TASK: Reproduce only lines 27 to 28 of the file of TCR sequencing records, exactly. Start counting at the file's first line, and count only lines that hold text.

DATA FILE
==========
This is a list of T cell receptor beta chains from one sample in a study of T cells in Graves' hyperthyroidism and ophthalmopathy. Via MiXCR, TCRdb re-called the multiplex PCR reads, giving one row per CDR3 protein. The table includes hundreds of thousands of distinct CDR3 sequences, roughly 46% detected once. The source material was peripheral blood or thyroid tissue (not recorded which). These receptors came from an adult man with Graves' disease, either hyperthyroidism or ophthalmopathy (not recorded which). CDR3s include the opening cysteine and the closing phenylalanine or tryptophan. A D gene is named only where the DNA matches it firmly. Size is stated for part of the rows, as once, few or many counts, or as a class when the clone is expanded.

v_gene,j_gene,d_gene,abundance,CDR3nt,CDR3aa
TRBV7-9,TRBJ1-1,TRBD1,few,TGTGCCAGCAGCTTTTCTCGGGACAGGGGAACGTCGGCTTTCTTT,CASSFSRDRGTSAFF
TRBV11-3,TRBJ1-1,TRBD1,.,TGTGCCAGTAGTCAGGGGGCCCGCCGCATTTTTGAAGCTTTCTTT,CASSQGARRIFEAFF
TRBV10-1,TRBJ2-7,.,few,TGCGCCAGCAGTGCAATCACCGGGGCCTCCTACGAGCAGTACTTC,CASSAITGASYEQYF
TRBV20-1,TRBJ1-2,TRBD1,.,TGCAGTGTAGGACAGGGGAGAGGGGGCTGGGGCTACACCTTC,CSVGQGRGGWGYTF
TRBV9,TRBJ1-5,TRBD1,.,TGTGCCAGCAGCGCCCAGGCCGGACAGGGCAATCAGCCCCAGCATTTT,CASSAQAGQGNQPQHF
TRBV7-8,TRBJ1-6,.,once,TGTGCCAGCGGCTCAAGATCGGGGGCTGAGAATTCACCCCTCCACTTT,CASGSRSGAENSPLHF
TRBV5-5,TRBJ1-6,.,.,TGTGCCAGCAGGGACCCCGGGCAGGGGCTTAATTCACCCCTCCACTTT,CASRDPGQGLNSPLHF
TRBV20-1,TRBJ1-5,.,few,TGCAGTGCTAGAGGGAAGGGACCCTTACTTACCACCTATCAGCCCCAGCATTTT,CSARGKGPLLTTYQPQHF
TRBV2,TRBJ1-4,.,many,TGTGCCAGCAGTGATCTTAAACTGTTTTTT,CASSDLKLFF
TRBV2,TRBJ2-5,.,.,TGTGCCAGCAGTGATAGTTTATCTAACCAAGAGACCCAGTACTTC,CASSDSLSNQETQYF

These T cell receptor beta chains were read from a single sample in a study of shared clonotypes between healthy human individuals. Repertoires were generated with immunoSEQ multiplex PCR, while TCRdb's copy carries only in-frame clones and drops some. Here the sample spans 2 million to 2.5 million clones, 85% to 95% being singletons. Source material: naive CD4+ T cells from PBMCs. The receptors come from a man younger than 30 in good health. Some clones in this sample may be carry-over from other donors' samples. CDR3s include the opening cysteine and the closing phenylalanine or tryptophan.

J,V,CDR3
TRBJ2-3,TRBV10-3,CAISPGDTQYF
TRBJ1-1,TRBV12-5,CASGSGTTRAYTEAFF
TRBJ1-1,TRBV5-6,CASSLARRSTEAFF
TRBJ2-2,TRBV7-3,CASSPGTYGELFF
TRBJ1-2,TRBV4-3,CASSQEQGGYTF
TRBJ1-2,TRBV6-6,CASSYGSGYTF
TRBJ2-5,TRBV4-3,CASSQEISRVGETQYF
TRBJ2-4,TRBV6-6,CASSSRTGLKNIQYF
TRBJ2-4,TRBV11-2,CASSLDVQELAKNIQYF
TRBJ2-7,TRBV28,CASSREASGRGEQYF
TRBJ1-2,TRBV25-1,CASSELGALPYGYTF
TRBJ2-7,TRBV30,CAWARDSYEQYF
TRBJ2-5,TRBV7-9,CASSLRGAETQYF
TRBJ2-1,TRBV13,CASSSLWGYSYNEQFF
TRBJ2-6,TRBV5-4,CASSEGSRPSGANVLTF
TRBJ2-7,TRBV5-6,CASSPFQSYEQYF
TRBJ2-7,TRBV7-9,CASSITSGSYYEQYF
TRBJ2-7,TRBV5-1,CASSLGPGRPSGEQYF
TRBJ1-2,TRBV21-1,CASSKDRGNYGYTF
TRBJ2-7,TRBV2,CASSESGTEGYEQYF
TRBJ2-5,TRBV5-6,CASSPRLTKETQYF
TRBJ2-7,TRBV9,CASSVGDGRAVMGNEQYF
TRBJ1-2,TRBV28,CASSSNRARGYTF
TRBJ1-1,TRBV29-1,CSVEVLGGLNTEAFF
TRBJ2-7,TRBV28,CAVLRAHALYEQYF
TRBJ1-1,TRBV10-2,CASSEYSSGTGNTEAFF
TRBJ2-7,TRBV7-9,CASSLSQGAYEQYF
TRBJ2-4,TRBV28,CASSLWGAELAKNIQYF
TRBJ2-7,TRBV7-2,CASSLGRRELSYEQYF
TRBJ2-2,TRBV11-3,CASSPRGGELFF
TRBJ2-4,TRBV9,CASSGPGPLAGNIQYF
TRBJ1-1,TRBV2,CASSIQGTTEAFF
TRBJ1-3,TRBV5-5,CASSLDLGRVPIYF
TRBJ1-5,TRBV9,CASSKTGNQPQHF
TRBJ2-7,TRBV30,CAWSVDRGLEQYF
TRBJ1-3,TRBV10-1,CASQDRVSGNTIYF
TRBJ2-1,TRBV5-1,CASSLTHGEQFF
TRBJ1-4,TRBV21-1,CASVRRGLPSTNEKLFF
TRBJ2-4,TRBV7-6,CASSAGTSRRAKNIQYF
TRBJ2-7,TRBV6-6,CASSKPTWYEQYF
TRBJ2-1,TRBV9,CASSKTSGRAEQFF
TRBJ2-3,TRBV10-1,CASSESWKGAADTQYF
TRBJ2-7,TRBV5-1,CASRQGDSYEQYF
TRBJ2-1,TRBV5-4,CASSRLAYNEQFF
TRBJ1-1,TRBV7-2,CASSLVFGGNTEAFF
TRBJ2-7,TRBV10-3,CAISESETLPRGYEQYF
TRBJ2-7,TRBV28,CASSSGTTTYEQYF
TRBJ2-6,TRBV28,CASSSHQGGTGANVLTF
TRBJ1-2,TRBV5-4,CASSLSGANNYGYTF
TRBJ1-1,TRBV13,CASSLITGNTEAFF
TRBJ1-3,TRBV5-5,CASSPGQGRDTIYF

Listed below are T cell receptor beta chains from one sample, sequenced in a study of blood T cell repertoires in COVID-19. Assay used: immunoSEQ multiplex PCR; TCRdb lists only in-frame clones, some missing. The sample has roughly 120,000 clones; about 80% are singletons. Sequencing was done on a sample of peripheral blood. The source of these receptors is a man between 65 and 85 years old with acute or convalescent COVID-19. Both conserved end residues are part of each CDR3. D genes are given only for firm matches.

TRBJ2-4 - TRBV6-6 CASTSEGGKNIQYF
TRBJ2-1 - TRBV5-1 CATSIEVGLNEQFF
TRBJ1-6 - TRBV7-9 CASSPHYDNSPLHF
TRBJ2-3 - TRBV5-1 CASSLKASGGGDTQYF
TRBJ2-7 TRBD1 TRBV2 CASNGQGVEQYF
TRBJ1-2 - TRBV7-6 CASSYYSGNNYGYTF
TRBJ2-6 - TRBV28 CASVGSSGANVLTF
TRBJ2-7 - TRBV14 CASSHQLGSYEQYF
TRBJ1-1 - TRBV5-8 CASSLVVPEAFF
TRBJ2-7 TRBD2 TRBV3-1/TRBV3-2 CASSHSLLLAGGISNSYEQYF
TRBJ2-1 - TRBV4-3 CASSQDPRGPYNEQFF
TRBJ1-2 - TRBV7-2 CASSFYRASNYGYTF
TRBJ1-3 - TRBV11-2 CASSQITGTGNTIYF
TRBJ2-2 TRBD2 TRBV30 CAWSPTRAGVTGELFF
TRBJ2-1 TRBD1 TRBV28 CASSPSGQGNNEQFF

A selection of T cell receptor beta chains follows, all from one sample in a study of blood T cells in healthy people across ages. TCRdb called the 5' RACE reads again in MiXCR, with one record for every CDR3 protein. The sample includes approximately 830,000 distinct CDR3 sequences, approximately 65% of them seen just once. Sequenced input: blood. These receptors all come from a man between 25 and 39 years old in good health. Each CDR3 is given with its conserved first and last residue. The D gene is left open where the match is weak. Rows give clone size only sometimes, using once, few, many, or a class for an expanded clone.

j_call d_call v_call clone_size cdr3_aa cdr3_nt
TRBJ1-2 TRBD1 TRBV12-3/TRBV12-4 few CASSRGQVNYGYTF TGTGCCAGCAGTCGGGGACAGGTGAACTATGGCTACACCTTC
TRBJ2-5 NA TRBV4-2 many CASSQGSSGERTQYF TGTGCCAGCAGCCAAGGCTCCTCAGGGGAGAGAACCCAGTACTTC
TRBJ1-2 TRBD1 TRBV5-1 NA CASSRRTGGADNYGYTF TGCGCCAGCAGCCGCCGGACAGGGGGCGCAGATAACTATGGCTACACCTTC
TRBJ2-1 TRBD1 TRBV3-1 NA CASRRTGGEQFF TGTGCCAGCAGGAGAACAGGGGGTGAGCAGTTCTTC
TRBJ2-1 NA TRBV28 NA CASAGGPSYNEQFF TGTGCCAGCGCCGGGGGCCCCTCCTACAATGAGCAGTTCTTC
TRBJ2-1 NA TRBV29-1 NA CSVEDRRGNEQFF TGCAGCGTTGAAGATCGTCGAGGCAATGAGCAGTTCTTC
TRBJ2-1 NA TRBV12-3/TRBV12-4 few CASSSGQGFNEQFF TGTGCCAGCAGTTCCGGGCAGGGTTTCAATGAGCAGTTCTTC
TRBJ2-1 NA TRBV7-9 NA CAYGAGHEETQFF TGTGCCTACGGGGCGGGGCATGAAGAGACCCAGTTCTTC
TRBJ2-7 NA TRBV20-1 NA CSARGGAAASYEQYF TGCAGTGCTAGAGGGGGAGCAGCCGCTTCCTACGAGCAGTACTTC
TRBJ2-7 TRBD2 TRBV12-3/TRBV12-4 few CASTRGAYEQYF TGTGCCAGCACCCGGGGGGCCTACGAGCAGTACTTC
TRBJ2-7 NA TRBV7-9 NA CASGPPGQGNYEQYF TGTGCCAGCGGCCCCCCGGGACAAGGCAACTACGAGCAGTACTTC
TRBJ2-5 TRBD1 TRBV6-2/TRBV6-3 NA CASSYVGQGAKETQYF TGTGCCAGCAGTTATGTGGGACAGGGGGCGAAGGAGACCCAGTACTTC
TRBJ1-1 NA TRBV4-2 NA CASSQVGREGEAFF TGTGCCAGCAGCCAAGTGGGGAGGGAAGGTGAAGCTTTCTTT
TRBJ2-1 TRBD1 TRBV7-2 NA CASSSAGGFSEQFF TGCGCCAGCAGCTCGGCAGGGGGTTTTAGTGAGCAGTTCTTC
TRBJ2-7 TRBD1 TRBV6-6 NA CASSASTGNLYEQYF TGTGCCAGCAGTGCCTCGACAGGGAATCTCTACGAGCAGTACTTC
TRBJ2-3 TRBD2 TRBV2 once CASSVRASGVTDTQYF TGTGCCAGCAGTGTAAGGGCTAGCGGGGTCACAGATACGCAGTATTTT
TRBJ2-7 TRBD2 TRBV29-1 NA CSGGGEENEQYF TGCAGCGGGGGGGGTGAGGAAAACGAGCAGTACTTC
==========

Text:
TRBJ2-5,TRBV7-9,CASSLRGAETQYF
TRBJ2-1,TRBV13,CASSSLWGYSYNEQFF